'Embrace the natural world': The Wildlife Trust Myplace on spreading the green gospel of ecotherapy in lockdown

The Wildlife Trust and lockdown don’t go together, but Covid-19 has affected one and all. So, when it comes to the organisation’s influential Myplace ecotherapy project, adaptation is the name of the game.

By Jack Marshall, Reporter
Thursday, 12th November 2020, 7:00 am
Myplace participants learning about bushcraft
Myplace participants learning about bushcraft

Empowering people to connect with their local environment, learn new practical and social skills, and improve their physical health and mental well-being, Myplace was started in 2016 and is delivered by the Wildlife Trust for Lancashire, Manchester, and North Merseyside in partnership with the Lancashire and South Cumbria NHS Foundation Trust.

Through a focus on their five core themes of ecotherapy which reduce stress and anxiety - connect, be active, take notice, learn, and give - the project runs a number of sessions each week which, during the pandemic, have been tweaked to ensure the benefits can still be enjoyed by one and all.

“We’re a team of people who like to work outside - that’s the whole point of our job - so working through lockdown was bizarre,” says the Myplace Senior Project Officer Jenny Reddell. “Everyone in the trust was asked to work from home and so we had to adapt because we’re a crucial well-being service across the North West.”

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Myplace participants toasting marshmallows

Prior to the latest lockdown, the charity held in-person sessions in small groups at Covid-secure locations as well as online sessions, which offer those unable to get out and about the chance to meet regularly with a small group of like-minded peers; and Myplace @ Home, which sees a member of the Myplace team call participants weekly for a catch-up and offer those who are shielding chances to engage with nature.

“The project was set up to help people improve their well-being through nature and our core purpose has remained the same,” explains Jenny, who started working on the project in 2017.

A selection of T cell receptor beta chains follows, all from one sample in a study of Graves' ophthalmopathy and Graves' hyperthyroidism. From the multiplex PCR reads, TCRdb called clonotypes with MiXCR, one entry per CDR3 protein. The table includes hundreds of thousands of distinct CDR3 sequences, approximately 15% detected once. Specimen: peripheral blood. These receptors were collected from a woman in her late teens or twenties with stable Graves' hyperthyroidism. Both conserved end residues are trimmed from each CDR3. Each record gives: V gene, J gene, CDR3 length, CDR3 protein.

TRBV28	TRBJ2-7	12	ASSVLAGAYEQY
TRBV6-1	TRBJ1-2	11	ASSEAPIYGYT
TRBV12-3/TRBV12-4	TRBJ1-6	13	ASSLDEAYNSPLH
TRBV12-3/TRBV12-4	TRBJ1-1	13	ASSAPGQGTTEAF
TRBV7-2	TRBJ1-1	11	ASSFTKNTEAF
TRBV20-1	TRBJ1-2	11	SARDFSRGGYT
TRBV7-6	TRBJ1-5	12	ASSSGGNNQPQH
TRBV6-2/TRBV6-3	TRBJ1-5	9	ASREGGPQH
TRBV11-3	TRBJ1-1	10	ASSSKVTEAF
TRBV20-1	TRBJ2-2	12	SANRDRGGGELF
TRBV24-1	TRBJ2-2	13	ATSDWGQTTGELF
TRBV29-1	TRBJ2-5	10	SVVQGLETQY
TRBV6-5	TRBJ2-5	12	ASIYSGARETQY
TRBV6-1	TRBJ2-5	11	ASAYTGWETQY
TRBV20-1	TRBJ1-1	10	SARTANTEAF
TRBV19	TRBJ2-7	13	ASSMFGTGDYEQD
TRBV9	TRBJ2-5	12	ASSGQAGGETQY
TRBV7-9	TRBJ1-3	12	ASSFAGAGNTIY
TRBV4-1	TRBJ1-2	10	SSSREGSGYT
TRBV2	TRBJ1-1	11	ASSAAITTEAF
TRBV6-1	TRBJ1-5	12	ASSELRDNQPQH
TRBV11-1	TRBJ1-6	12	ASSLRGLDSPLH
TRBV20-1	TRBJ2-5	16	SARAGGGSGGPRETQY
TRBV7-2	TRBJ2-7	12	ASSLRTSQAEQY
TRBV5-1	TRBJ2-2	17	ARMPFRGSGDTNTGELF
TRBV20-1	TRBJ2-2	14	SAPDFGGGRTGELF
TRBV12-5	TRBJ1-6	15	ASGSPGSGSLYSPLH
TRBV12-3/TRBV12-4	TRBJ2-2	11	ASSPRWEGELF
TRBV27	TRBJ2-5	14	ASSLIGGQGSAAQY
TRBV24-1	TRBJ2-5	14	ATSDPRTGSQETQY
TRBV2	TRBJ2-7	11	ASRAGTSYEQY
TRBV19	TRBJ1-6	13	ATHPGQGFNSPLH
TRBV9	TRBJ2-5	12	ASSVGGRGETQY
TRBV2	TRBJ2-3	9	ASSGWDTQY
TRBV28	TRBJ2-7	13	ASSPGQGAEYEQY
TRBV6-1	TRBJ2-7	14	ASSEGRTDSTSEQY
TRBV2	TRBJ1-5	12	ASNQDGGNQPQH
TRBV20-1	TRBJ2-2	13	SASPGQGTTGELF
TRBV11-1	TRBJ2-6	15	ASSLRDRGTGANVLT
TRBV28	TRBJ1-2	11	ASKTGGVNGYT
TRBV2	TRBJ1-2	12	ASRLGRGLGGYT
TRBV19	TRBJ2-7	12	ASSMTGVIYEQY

“Things like Myplace @ Home help get people involved in nature through things like making a bird-feeder or doing some planting, with the idea being that this will enable people to feel ready to join in an online or outdoor session eventually.

“Quickly establishing a positive way for people to stay connected to nature was really valuable and so we encouraged people to get out for their daily exercise somewhere green and natural,” adds Jenny, 43, who lives in Lancaster. “We got a lot of good feedback because, for a lot of people, this was their only connection to the outside world during the week.

Myplace participants in Preston

“Plus, the online service has allowed us to work further afield - we’re getting people from Liverpool, Cumbria, Lancaster, South Preston. You could see how much value it had for people, so that was really positive.”

Myplace, which has a team of 12 people, is funded by The National Lottery Community Fund and the European Social Fund. So far, it’s worked with over 1,400 people, with 95% of those involved saying they feel the benefits of taking part after just six weeks.

“You see a massive difference in people who get involved and those who come regularly really get an awful lot out of it; it’s not just about personal well-being, but about personal development as well,” says Jenny. “We want to help people move into something else once they’re finished with us, be it working with Lancashire Adult Learning or volunteering with a local environmental group.”

Praising the ‘amazing’ team and ‘brilliant’ volunteers, many of whom are former participants, Jenny says: “It’s brilliant to be involved; it’s the best job ever. During lockdown, it was hard to be inside and it was frustrating, but you just had to keep reminding yourself that it was worth it because the people you were working with were getting something out of it.

“I think lockdown will have made people realise the importance of engaging with nature and their own well-being, so hopefully we’ve been able to make a difference” she adds. “The end game is for people to get outside and feel confident in embracing the natural world.”